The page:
Putting such issues aside, one can also enjoy Starship Troopers on a purely visceral level, because the battle sequences are truly amazing. One scene, which director Verhoeven freely acknowledges was inspired by Zulu, shows an elite company of troopers (the “Roughnecks”) holed up in a compound while being surrounded and attacked by thousands of marauding arachnids. The special effects were amazing a decade ago, and they hold up extremely well today.
Viewers should be warned that the film also includes some very gruesome scenes, including decapitations and limbs torn asunder, so the faint of heart may want to stay away.
The bottom line is that this highly stylized film is must for sci-fi fans, provided that you are not put off by intense, bloody battle scenes and a bit of nudity.
The 1080p Blu-ray widescreen transfer is excellent and appears to have accurately re-created the look of the film. An appropriate amount of film grain is evident from the opening Tri-Star logo, and it does not appear that Starship Troopers has been subjected to excessive DNR or edge enhancement. A moderate amount of grain is evident throughout most of the film. Elsewhere I have seen complaints that the last quarter of Starship Troopers suffers from some artificial sharpening, but I did not notice any such anomalies. The image is quite vivid and the bugs almost seem to jump off the screen at times. The film appears to be framed properly. Colors and flesh tones are accurate and color saturation is excellent. Shadow detail is very good, as I could not find a single scene in which any important information is obscured.
This is a very loud film, with explosions, crashes, mid-space collisions of fiery spacecraft, automatic gunfire, and very noisy insects. The Dolby TrueHD soundtrack will give your system a workout, as there is a lot of audio information in the surround channels and a considerable amount of thunderous bass for the subwoofers to handle. The default volume of the feature is set lower than that of the supplements, so turn down the volume a bit before you switch from the former to the latter. My only complaint is that the dialogue seemed to be slightly muddled on a couple of occasions, with the voices of the characters being overwhelmed by the sound from the other channels. That was a minor annoyance, however, as it occurred too rarely to be a significant issue.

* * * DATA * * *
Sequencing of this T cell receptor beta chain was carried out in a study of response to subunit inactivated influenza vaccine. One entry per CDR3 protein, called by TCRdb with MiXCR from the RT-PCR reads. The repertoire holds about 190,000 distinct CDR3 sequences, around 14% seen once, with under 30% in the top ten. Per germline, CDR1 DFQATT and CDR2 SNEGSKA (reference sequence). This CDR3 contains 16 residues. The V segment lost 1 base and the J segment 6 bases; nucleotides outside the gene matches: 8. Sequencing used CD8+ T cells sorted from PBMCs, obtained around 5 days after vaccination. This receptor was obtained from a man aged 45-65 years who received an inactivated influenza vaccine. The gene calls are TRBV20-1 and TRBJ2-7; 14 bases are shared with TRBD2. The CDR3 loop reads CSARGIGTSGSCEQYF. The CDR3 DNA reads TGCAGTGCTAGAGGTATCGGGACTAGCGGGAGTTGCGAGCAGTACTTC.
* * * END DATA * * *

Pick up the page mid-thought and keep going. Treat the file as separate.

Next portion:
Pay attention during the feature, because there is a quiz afterwards. Seriously.
One of the many supplements on this disc is a “Recruitment Test,” which quizzes the viewer to see if you have the requisite knowledge to join the armed forces of the Federation.
The disc has two commentaries. One includes the comments of director Verhoeven and three members of the cast: Casper Van Dien, Dina Meyer, and Neil Patrick Harris. This commentary is very amusing, as the stars reminisce about their experiences while making the film and the difficulties involved in staging fight scenes against an invisible enemy (the bugs, of course, were added later). The other commentary features Verhoeven and screenwriter Ed Neumeier. Neumeier, who read Heinlein's book when he was a teenager, talks about the challenges inherent in turning the novel into a movie and expounds upon some of the changes he made.
A 32-minute featurette entitled “Death From Above” is well worth your time. It is partly a “making of” featurette, but it also goes into great detail about how Verhoeven was inspired by World War II propaganda films. There is considerable bewilderment expressed about the fact that so many critics missed the point of Starship Troopers.
Three shorter featurettes are not terribly impressive. One is a brief, conventional “making of” piece. Another takes a look at the spaceships which were designed for the film, and the third is a one-minute test film which was made to let the actors know what the bugs would look like in the finished product.
Another special feature describes the five different types of bugs which the troopers face during the various battle scenes. There is also a feature which compares the storyboards to the finished product, and another which compares how scenes looked before and after FX was added. A scene deconstruction by the director also is of interest.
Also included are five deleted scenes and two original screen tests by Casper Van Dien and Denise Richards.
Finally, there is a “Blue Wizard” function which allows the viewer to program the disc so that the special features can pop up while watching the film. I did not try it out as it seems rather pointless to me, but others may want to give it a chance.
There are also unspecified BD Live features. My BD player is not compatible with BD Live, but it would not have made any difference because Sony has announced that the BD Live features will not be enabled until the release date.
The single disc comes in a standard Blu-ray keepcase.
The Final Analysis
However one feels about the political sensibilities of Starship Troopers, it is an exciting and astounding sci-fi film which is certain to entertain fans of the genre. This Blu-ray edition shows off the film to great advantage, and it is one that you will turn to when you want to show off your system to your friends.
Equipment used for this review:
Panasonic DMP-BD10A DVD Player
Sharp LC-42D62U LCD display
Yamaha HTR-5890 THX Surround Receiver
BIC Acoustech speakers
Interconnects: Monster Cable
Release Date: August 5, 2008